Vegan Town is growing

You know it’s hot when the sweat is dripping from your arms and face while you’re picking flowers…
I’m in the middle of a big field of marigolds just by the river, it’s 43 degrees Celsius, and the flowers I’m picking will become tea.
In four days. That’s how long marigolds take to dry, whereas laundry only needs two hours and other herbal teas one day. And we’ll drink it in the morning, because then we still have the ice that Keng gets from the factory every morning. Around just after lunch it will all be used up and/or melted.
I’m at Vegan Town again, that’s right! If you don’t know it yet, click here.

Since January, lots of things have changed. The most important one: at the moment, the farm doesn’t function as a restaurant. All the vegetables are brought to the Waengboon restaurant by the same owners in the morning, and if I want to eat at Vegan Town, someone will bring the food from there. Well, not every time. Tee does make Pak Boong for me out here the first evening, and later this week teaches me how to make it (it has been one of my go-to dishes during all this time in Thailand), and my cooking class takes place here, too.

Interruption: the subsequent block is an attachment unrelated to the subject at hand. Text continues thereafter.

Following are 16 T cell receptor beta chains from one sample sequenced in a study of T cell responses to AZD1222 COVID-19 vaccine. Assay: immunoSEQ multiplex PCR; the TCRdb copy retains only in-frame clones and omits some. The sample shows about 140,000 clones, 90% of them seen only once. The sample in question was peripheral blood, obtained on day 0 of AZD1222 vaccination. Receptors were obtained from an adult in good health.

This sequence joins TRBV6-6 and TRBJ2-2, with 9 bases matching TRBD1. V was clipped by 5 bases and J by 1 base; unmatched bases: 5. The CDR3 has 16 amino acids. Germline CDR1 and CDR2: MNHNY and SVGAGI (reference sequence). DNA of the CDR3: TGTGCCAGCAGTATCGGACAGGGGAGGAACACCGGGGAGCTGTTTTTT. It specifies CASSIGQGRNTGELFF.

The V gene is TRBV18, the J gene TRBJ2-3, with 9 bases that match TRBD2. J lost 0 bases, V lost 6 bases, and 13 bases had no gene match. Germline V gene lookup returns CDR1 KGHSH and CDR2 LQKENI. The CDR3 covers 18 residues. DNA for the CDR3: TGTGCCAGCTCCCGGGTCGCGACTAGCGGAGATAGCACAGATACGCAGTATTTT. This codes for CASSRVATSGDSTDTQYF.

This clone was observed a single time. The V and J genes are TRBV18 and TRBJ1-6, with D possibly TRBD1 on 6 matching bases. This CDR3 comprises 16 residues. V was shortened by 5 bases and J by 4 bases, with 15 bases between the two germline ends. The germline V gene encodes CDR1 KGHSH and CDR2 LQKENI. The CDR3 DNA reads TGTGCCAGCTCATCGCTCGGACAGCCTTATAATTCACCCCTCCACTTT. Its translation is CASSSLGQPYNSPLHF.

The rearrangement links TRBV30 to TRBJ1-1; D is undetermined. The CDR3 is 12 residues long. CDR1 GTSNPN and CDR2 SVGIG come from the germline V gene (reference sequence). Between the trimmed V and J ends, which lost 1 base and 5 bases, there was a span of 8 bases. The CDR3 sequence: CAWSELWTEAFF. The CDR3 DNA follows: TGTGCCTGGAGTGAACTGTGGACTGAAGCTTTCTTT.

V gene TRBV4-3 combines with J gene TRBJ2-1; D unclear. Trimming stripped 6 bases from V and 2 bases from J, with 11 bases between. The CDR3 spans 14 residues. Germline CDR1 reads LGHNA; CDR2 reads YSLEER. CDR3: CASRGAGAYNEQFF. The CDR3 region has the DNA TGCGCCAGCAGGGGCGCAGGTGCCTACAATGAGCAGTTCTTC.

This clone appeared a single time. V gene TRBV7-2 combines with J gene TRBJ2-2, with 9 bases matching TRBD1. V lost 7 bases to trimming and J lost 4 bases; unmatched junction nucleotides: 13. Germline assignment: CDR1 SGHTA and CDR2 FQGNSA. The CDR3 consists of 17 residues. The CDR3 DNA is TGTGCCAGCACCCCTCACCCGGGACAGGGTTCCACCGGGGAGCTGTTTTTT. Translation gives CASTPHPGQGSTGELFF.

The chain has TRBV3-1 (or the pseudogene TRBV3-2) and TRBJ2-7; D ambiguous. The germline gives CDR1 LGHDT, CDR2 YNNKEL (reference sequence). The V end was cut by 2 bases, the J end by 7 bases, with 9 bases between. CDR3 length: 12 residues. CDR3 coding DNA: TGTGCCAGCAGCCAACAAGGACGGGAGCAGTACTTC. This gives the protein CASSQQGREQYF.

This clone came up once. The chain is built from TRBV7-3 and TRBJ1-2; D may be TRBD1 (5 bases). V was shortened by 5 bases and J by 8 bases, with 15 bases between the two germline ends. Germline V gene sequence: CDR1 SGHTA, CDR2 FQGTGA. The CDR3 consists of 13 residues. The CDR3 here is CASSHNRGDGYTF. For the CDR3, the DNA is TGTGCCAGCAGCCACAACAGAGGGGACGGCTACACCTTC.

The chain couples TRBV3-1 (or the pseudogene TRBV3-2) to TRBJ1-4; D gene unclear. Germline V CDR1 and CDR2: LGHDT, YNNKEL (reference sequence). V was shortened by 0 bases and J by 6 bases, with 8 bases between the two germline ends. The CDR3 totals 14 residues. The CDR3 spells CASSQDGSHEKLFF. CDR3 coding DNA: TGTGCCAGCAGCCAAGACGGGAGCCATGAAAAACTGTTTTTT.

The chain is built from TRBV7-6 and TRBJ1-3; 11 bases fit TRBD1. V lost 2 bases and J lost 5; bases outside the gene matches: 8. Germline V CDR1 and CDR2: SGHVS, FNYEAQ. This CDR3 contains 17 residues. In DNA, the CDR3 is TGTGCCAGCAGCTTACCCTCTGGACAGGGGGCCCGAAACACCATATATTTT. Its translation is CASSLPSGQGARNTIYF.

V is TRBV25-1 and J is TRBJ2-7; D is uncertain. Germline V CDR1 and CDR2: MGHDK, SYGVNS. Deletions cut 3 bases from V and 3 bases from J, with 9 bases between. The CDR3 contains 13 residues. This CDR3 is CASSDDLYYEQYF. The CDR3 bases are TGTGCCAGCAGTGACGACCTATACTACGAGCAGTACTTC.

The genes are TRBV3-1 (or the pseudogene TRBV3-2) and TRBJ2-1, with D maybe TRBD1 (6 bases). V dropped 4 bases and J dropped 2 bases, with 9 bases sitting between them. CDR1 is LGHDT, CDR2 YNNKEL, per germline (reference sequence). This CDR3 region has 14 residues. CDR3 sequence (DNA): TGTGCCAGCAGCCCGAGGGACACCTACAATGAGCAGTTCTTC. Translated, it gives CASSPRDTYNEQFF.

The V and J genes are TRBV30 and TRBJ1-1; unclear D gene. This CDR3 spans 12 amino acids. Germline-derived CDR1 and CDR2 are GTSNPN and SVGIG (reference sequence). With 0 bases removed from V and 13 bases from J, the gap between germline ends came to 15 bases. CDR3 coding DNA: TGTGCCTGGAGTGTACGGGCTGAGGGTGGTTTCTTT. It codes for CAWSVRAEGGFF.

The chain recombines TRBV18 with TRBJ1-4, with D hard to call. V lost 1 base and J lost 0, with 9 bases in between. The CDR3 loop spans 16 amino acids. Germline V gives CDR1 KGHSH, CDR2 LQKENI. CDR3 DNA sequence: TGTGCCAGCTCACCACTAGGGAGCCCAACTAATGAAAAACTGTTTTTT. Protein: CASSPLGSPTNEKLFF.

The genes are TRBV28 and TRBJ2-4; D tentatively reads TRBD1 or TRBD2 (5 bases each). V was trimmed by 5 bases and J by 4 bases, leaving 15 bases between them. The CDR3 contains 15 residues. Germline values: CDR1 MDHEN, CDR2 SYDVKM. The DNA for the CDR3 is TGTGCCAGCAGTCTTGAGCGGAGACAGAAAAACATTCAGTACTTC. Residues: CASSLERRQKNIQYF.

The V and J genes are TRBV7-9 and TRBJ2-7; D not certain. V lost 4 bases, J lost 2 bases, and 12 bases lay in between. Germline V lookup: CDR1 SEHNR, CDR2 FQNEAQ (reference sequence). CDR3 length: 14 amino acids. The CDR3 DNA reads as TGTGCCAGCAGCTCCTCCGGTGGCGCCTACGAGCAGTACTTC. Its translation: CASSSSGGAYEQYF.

As far as I understand, there have been problems with all the traffic out here, plants were dying, either from the cars’ exhaust fumes, or the bacteria that the vehicles and people brought in, or both. But now it’s low season anyway, so apart from me, nobody really cares that you’ll have to go to town to get a full vegan meal. But as the vegan town people go back and forth between the restaurant in Lampang and the farm all day anyway, they can bring me my food here.
That first evening shows how families are the same all over the world: Tee and I eat, but his son isn’t hungry and sits on a different table, and the twelve-year old daughter just keeps staring at her phone.